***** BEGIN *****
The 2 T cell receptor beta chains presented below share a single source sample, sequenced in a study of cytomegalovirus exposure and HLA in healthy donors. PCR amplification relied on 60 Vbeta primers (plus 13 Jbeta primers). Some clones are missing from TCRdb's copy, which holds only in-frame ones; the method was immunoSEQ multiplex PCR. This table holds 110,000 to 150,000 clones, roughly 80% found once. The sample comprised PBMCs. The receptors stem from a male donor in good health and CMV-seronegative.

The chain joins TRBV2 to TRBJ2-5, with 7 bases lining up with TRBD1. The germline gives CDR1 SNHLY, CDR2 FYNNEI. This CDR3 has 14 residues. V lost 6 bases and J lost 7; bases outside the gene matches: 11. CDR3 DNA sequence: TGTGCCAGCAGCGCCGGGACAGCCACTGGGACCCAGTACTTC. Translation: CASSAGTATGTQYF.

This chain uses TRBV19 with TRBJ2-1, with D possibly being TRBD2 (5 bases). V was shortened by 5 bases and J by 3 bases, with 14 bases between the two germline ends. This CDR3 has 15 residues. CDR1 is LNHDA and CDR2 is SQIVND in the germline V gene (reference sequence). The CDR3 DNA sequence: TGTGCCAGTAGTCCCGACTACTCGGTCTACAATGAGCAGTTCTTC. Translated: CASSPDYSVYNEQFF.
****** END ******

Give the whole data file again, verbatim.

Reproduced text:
The 2 T cell receptor beta chains presented below share a single source sample, sequenced in a study of cytomegalovirus exposure and HLA in healthy donors. PCR amplification relied on 60 Vbeta primers (plus 13 Jbeta primers). Some clones are missing from TCRdb's copy, which holds only in-frame ones; the method was immunoSEQ multiplex PCR. This table holds 110,000 to 150,000 clones, roughly 80% found once. The sample comprised PBMCs. The receptors stem from a male donor in good health and CMV-seronegative.

The chain joins TRBV2 to TRBJ2-5, with 7 bases lining up with TRBD1. The germline gives CDR1 SNHLY, CDR2 FYNNEI. This CDR3 has 14 residues. V lost 6 bases and J lost 7; bases outside the gene matches: 11. CDR3 DNA sequence: TGTGCCAGCAGCGCCGGGACAGCCACTGGGACCCAGTACTTC. Translation: CASSAGTATGTQYF.

This chain uses TRBV19 with TRBJ2-1, with D possibly being TRBD2 (5 bases). V was shortened by 5 bases and J by 3 bases, with 14 bases between the two germline ends. This CDR3 has 15 residues. CDR1 is LNHDA and CDR2 is SQIVND in the germline V gene (reference sequence). The CDR3 DNA sequence: TGTGCCAGTAGTCCCGACTACTCGGTCTACAATGAGCAGTTCTTC. Translated: CASSPDYSVYNEQFF.